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Since he burst onto our screens last year as twisted Tommy Lee Royce in Happy Valley, BBC1’s biggest drama of 2014, James Norton’s career has gone into orbit – and stayed there.



The talented 29-year-old went straight from godless Yorkshire psychopath Tommy to cultured lovelorn 1950s vicar Sidney Chambers in ITV crime drama Grantchester and there’s a second series of both hit shows planned, along with major roles in two heavyweight BBC1 adaptations (Lady Chatterley’s Lover and War and Peace) to come.



So TV Times grabbed James – currently on our screens as irresistible Bloomsbury artist Duncan Grant in BBC2’s Life in Squares – while we could for a quick chat about his amazing year and what’s to come…



Did you know much about the Bloomsbury Group before you filmed Life in Squares?

“I went to RADA, which is slap bang in the middle of Bloomsbury, and I was embarrassed then because I didn’t know much about them. So to be given the opportunity to delve into this world was fascinating and I devoured books about these wonderful and flawed individuals.



“I love that the drama takes it away from the academic side of them and shows them as a group of young people who were just muddling through. They were progressive and into free love, but bizarrely they were like a co-dependent family.”



What have you enjoyed about playing Duncan Grant?

“A lot of the time you play people like Tommy from Happy Valley who have a lot of baggage and angst, so Duncan was a breath of fresh air because although he leaves a lot of people upset, he does get a lot of life right and has this happy outlook, so it was great headspace to be in and he was inspirational.”



Did you have to learn to paint to play him?

“We had a lesson and I thought I’d be like Timothy Spall in Mr Turner and I even took my picture home with me. But afterwards, they let Phoebe [who plays Duncan’s artist lover Vanessa Bell] paint on set, but they wouldn’t let me.



“They realised that she had the knack, but I just didn’t, so whenever we had painting scenes I had a painting double and was told to sit in my trailer. My original painting has gone in the bin now!”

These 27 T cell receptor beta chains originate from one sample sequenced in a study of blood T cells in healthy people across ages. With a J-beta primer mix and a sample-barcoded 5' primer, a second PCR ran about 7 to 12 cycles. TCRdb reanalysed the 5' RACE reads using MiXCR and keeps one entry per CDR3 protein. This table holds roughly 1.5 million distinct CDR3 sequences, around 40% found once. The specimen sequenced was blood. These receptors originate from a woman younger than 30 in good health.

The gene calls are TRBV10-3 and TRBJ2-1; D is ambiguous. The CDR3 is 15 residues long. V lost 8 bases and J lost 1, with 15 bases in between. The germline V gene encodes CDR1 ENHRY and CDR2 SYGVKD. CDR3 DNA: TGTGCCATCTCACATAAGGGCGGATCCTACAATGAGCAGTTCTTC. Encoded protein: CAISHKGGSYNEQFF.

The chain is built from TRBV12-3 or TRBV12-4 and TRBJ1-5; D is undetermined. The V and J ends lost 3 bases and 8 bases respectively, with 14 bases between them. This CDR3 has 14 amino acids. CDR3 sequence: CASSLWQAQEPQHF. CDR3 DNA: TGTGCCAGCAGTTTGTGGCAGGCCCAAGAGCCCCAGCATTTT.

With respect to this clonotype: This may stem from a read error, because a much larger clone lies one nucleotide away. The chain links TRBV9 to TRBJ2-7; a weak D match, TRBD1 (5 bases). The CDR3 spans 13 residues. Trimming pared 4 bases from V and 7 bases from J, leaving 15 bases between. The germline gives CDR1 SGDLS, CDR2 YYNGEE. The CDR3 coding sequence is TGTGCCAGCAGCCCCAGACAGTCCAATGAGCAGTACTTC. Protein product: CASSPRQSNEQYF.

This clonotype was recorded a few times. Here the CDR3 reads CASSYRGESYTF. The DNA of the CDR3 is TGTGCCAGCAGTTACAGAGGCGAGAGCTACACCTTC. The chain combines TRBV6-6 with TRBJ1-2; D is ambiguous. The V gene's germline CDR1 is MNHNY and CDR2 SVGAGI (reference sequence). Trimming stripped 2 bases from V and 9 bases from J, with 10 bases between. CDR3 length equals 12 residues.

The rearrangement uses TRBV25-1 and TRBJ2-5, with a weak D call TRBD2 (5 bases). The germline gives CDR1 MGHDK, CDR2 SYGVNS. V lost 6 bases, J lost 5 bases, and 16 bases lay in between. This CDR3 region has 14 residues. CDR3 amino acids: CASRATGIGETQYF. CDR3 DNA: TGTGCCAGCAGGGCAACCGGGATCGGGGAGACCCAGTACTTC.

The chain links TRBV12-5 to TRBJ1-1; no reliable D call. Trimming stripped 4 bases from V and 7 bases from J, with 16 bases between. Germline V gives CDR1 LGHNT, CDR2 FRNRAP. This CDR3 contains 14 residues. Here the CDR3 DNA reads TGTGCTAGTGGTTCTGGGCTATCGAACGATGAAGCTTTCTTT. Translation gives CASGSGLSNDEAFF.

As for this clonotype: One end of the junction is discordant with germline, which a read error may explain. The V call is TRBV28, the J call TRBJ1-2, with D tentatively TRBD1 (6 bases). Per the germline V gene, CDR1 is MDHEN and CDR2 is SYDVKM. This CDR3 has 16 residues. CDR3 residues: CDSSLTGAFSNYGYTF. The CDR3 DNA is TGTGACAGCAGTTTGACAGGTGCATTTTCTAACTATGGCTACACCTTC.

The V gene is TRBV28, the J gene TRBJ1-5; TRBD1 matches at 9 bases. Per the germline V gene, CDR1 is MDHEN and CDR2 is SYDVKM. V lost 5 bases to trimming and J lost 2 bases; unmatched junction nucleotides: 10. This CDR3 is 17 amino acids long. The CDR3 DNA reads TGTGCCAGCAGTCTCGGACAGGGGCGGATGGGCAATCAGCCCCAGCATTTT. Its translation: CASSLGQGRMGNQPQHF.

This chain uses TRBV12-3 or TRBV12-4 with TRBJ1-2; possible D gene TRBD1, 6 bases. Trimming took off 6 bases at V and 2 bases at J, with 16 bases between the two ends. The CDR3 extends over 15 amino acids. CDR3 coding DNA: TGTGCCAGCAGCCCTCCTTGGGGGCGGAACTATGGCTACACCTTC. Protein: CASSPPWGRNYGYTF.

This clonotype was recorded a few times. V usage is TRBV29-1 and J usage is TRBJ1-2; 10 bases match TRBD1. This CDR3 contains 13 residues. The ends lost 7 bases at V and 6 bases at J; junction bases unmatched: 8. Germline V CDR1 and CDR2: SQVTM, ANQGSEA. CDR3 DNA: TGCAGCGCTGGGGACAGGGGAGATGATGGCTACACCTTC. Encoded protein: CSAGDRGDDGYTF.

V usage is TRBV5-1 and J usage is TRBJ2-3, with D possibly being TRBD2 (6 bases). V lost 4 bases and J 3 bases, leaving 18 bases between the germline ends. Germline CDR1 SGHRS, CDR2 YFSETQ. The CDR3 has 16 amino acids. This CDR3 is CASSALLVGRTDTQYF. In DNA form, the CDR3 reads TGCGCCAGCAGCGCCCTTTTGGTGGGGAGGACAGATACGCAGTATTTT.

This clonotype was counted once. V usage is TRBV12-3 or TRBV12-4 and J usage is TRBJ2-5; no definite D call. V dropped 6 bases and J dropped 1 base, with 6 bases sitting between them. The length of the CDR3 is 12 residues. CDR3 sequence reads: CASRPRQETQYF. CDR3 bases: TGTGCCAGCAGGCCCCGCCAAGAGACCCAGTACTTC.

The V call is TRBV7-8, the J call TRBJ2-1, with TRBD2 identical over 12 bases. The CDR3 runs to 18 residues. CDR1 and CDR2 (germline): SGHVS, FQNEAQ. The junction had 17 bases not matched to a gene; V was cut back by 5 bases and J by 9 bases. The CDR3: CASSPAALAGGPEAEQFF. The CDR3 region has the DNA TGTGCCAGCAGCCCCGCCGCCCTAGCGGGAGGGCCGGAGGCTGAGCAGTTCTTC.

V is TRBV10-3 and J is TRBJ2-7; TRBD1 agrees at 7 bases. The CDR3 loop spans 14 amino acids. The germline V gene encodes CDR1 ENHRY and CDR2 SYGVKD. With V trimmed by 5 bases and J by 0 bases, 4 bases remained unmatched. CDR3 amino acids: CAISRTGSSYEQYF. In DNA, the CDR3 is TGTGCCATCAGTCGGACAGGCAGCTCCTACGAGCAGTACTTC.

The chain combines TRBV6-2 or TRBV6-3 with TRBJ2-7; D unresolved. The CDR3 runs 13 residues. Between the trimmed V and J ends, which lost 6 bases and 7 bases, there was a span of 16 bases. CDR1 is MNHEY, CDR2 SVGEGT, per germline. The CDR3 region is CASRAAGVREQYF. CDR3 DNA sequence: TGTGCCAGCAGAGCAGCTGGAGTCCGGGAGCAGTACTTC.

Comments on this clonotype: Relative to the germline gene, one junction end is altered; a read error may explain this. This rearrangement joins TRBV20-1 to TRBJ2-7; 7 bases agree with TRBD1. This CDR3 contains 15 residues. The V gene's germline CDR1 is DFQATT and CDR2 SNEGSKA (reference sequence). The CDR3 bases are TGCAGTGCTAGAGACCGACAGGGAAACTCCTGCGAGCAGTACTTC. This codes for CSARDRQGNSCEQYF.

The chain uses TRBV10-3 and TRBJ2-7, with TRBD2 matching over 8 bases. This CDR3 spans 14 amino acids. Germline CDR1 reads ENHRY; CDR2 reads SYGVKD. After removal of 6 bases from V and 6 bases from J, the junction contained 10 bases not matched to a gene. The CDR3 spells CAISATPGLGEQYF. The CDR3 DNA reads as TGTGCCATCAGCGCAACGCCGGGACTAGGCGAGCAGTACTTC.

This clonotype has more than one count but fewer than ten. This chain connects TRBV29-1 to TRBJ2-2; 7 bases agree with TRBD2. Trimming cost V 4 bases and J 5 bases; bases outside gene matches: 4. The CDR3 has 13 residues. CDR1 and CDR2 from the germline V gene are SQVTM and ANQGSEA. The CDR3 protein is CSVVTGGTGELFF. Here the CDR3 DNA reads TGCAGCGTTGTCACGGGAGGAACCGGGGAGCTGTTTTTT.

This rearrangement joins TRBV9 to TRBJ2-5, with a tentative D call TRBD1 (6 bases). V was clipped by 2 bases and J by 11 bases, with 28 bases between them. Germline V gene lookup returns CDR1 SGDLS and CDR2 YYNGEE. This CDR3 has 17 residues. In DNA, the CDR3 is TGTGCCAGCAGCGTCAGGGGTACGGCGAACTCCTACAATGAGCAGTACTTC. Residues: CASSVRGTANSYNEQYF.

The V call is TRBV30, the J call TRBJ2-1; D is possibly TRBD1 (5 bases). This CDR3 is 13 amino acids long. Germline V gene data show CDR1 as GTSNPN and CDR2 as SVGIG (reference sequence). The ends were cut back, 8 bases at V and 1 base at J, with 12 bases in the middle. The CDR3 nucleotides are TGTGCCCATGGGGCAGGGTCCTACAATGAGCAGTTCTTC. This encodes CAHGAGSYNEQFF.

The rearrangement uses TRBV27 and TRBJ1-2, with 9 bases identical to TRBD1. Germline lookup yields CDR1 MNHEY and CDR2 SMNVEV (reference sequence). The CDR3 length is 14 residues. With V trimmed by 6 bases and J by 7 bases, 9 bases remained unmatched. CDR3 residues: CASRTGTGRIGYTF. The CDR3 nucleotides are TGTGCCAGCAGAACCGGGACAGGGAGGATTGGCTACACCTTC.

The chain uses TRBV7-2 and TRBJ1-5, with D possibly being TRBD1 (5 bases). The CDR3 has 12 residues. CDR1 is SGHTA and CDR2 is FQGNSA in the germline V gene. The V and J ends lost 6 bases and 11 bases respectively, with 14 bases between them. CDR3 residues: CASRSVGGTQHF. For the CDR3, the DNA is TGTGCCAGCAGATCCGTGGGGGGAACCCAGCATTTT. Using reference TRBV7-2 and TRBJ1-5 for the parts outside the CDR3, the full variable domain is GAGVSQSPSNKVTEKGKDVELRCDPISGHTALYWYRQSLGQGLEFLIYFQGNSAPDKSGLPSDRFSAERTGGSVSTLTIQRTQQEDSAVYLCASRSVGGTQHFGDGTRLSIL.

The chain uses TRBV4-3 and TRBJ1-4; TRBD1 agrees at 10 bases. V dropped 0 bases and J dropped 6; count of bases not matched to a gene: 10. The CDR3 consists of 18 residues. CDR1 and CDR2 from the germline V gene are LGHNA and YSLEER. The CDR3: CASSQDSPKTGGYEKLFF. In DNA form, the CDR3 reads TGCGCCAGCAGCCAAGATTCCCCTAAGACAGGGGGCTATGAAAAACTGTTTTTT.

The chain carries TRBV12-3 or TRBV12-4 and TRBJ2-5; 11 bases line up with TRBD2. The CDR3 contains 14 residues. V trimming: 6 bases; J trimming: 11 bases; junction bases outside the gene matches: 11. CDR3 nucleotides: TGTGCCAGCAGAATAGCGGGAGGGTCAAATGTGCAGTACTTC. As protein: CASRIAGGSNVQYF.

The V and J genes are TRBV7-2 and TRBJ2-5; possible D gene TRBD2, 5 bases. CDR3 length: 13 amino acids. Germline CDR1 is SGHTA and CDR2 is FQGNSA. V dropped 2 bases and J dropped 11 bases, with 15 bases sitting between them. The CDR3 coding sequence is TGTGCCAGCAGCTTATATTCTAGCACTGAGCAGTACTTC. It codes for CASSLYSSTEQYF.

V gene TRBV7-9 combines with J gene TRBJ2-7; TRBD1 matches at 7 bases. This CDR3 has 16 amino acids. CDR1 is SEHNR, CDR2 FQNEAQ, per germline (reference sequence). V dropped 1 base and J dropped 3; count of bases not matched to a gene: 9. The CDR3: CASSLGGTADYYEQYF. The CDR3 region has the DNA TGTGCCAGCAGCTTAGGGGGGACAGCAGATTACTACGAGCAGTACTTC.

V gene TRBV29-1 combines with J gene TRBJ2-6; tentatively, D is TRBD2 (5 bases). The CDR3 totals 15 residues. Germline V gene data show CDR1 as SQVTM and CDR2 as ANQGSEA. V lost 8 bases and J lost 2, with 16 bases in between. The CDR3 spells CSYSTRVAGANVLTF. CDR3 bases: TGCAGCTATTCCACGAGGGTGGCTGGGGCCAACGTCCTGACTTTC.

You have just filmed War and Peace for BBC1, what was that like?

“We only finished yesterday and I have just come from the hairdressers, because this morning I had big sideburns and loads of hair. It was a long shoot of six months and everybody has been using the word ‘epic’ about the show.



“We have been filming in the most extraordinary places in St Petersburg and at the Summer Palace, which are mind-blowing. We were also aware of the responsibility of being in Russia and how important that phenomenal book is for them, it is like their Hamlet, so we needed to be reverent. I think we have done it justice. “



You’ve got Lady Chatterley’s Lover coming out soon too, are you having fun tackling these various periods?

“Yes there is a lot of period stuff at the moment and sometimes I do get told I have a period face! They are all different though; with something like Life in Squares it is still a very contemporary story and with texts like War and Peace and Chatterley, the reason they are in our literary canon is because they are so good, so it is a privilege to be able to do them.”



Are you looking forward to series two of Grantchester?

“Yes, I have my first fitting in two weeks after I come back from a holiday in France with friends for my 30th birthday. Filming Grantchester takes me through to October and then Happy Valley films in the winter and then after that I have a clean slate.”



What do you know about what’s in store for Tommy?

“I’ve only read one or two of the scripts so I know bits and pieces and I am not giving anything away when I say he is still psychotic! I can’t wait. Tommy is great; he’s a victim himself and a brilliantly written character.



“I was so lucky to play the role because he’s so different from everything else I’ve played and from my own life. A character like Duncan Grant teaches you how to live life the right way, Tommy teaches you how not to live it.”